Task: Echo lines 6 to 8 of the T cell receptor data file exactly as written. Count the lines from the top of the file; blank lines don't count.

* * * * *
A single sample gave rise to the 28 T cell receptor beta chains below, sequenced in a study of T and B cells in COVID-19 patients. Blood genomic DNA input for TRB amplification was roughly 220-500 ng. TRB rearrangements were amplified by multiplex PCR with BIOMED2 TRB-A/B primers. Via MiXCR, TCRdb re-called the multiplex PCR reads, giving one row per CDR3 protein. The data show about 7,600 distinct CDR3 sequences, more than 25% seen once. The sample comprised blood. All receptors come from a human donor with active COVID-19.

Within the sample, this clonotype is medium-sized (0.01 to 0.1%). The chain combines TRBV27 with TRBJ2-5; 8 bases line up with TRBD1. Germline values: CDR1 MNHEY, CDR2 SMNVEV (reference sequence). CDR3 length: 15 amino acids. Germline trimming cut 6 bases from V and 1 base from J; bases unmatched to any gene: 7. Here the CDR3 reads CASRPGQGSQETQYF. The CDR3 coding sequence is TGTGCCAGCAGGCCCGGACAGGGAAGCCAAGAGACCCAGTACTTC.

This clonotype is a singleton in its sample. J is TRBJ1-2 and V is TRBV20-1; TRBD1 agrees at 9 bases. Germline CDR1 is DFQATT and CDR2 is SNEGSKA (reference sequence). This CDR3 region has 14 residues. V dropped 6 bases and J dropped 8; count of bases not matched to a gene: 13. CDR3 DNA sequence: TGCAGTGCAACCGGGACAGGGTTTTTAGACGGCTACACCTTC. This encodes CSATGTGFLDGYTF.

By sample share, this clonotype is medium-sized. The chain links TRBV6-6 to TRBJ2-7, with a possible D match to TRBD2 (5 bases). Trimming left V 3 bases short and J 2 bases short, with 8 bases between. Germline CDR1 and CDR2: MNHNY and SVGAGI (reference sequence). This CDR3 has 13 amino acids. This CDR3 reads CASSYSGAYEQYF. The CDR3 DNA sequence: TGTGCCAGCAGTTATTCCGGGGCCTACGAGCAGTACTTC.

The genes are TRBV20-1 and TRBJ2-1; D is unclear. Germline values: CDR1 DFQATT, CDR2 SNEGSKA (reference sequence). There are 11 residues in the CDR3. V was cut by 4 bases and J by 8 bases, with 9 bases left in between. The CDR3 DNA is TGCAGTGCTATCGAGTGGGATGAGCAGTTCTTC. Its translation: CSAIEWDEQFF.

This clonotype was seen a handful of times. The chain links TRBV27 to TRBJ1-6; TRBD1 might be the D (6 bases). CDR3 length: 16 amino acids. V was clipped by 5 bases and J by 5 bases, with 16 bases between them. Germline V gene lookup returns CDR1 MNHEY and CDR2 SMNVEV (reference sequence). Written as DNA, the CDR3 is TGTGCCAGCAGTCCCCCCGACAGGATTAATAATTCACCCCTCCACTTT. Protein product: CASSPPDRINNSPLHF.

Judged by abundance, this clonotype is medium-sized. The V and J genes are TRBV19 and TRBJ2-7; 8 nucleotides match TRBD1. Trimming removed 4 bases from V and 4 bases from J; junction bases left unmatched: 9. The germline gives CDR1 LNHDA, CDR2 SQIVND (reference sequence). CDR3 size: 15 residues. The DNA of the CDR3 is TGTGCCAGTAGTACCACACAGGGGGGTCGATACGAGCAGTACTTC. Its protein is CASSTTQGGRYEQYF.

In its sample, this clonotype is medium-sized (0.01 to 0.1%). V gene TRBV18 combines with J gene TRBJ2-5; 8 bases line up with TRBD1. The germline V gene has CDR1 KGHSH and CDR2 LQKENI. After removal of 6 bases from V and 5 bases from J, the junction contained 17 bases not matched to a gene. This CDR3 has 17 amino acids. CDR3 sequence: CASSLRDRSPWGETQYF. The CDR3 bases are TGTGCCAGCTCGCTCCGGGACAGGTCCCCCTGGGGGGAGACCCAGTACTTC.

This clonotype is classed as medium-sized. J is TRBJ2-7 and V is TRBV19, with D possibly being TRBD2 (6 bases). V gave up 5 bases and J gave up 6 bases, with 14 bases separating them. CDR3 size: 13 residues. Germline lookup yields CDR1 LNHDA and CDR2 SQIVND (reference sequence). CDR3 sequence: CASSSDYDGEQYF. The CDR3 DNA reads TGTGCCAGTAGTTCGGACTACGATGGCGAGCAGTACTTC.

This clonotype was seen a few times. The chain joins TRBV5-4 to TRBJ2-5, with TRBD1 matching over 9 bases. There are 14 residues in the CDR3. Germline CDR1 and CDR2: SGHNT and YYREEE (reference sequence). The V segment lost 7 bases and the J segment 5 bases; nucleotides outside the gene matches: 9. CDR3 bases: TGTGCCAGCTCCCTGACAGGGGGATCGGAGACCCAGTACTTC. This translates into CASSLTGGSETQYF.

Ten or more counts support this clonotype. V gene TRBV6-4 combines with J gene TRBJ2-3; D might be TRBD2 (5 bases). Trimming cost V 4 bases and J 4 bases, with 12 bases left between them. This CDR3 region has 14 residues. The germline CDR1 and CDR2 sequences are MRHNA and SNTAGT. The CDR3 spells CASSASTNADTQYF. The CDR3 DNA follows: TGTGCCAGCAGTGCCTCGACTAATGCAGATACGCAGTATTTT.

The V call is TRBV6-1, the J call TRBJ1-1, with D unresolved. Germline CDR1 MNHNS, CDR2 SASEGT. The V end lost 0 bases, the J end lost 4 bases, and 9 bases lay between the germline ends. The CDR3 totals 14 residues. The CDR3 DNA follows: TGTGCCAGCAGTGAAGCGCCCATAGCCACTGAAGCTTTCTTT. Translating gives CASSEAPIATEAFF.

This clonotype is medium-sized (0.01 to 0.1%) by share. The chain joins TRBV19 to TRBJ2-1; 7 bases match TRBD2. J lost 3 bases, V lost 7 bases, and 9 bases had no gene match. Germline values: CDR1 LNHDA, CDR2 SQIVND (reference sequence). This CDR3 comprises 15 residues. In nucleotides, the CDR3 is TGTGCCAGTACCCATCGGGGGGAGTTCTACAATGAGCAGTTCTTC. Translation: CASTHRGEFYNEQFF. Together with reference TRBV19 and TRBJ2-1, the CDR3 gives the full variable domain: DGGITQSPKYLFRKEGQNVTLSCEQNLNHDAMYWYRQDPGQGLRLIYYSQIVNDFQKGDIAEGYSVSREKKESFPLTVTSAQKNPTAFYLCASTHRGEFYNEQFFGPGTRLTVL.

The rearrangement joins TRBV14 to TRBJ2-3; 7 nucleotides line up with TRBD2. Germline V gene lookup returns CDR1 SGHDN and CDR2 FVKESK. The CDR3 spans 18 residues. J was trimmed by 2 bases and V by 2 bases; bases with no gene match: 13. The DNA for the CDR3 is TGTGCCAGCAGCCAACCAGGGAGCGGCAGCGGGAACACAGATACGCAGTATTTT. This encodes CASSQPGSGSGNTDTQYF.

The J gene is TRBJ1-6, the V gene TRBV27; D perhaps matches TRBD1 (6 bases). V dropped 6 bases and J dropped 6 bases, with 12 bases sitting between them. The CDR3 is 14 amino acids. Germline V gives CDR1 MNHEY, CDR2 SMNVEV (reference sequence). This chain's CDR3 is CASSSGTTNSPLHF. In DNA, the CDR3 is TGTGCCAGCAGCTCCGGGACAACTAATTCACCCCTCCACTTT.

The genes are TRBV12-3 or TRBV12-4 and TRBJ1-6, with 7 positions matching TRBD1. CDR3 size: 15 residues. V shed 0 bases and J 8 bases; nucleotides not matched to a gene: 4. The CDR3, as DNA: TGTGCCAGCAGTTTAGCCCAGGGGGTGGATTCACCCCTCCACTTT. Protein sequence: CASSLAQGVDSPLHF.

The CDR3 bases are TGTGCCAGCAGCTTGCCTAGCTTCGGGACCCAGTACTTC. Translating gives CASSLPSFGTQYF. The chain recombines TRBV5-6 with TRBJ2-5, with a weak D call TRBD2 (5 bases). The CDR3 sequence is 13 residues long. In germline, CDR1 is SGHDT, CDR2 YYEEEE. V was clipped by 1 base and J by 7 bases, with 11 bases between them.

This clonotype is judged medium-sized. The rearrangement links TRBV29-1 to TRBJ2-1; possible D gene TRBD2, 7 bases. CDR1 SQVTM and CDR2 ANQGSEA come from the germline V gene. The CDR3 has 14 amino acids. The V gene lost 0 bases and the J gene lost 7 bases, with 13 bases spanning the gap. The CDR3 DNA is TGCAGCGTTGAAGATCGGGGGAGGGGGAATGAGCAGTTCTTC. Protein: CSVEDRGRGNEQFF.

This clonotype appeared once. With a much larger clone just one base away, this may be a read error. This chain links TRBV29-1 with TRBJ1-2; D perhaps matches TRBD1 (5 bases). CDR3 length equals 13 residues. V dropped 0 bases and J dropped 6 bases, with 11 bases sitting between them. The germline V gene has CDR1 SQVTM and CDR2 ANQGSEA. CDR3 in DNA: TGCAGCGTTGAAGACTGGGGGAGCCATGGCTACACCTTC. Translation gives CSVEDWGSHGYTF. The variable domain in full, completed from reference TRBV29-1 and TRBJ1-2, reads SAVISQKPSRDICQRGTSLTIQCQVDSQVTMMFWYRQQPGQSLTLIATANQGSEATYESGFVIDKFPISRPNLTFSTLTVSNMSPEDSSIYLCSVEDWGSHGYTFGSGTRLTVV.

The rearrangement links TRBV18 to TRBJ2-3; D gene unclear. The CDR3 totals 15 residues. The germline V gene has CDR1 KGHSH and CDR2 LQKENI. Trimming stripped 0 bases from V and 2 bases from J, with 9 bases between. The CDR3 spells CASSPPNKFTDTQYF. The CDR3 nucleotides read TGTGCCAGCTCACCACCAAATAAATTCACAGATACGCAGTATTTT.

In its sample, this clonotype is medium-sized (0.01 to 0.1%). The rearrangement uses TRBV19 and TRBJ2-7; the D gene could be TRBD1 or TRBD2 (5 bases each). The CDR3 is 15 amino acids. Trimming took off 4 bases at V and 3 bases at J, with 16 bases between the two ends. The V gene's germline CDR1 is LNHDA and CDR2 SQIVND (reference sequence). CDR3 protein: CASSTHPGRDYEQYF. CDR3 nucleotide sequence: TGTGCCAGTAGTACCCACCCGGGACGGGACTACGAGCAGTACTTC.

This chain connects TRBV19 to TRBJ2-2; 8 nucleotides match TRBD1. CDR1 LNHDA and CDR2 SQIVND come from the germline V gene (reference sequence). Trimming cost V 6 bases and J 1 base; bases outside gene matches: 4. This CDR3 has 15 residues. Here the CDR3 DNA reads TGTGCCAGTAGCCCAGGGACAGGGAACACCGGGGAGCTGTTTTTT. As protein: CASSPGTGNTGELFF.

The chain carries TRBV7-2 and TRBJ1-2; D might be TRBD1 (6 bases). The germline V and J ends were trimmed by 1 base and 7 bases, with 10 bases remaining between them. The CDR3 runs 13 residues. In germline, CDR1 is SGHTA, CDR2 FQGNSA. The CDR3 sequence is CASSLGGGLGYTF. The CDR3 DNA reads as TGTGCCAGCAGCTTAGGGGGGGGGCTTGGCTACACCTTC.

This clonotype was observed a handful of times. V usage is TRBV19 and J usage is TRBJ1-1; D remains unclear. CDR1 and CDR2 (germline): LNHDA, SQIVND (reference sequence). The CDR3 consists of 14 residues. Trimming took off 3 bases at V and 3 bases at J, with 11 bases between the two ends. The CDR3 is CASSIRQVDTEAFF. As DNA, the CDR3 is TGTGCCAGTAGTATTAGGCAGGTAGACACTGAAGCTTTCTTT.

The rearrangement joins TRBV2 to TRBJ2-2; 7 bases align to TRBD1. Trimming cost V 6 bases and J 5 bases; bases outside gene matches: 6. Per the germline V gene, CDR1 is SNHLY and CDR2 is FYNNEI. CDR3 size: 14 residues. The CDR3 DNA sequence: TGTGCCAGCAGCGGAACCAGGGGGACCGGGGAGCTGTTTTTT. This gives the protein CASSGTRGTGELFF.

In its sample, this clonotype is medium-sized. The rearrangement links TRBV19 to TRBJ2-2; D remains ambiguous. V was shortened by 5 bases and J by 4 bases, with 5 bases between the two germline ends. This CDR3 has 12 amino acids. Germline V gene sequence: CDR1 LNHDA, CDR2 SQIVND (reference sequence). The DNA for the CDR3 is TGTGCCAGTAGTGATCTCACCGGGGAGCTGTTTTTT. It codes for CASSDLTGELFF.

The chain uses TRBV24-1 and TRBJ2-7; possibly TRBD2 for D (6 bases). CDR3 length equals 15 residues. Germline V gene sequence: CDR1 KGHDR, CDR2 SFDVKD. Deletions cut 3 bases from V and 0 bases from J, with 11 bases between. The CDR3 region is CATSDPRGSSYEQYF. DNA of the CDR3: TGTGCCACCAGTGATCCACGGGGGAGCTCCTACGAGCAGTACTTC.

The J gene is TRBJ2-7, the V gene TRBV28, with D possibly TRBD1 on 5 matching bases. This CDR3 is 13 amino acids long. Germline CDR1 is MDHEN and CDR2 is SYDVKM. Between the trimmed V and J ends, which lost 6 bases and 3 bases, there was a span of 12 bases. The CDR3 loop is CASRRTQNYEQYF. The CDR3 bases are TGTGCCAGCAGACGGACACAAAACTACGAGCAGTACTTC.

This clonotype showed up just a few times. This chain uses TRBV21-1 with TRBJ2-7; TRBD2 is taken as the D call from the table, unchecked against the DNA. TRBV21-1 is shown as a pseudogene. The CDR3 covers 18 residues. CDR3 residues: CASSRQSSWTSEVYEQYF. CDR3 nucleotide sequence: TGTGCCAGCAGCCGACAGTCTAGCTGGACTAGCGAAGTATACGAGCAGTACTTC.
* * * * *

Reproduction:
This clonotype was seen a handful of times. The chain links TRBV27 to TRBJ1-6; TRBD1 might be the D (6 bases). CDR3 length: 16 amino acids. V was clipped by 5 bases and J by 5 bases, with 16 bases between them. Germline V gene lookup returns CDR1 MNHEY and CDR2 SMNVEV (reference sequence). Written as DNA, the CDR3 is TGTGCCAGCAGTCCCCCCGACAGGATTAATAATTCACCCCTCCACTTT. Protein product: CASSPPDRINNSPLHF.

Judged by abundance, this clonotype is medium-sized. The V and J genes are TRBV19 and TRBJ2-7; 8 nucleotides match TRBD1. Trimming removed 4 bases from V and 4 bases from J; junction bases left unmatched: 9. The germline gives CDR1 LNHDA, CDR2 SQIVND (reference sequence). CDR3 size: 15 residues. The DNA of the CDR3 is TGTGCCAGTAGTACCACACAGGGGGGTCGATACGAGCAGTACTTC. Its protein is CASSTTQGGRYEQYF.

In its sample, this clonotype is medium-sized (0.01 to 0.1%). V gene TRBV18 combines with J gene TRBJ2-5; 8 bases line up with TRBD1. The germline V gene has CDR1 KGHSH and CDR2 LQKENI. After removal of 6 bases from V and 5 bases from J, the junction contained 17 bases not matched to a gene. This CDR3 has 17 amino acids. CDR3 sequence: CASSLRDRSPWGETQYF. The CDR3 bases are TGTGCCAGCTCGCTCCGGGACAGGTCCCCCTGGGGGGAGACCCAGTACTTC.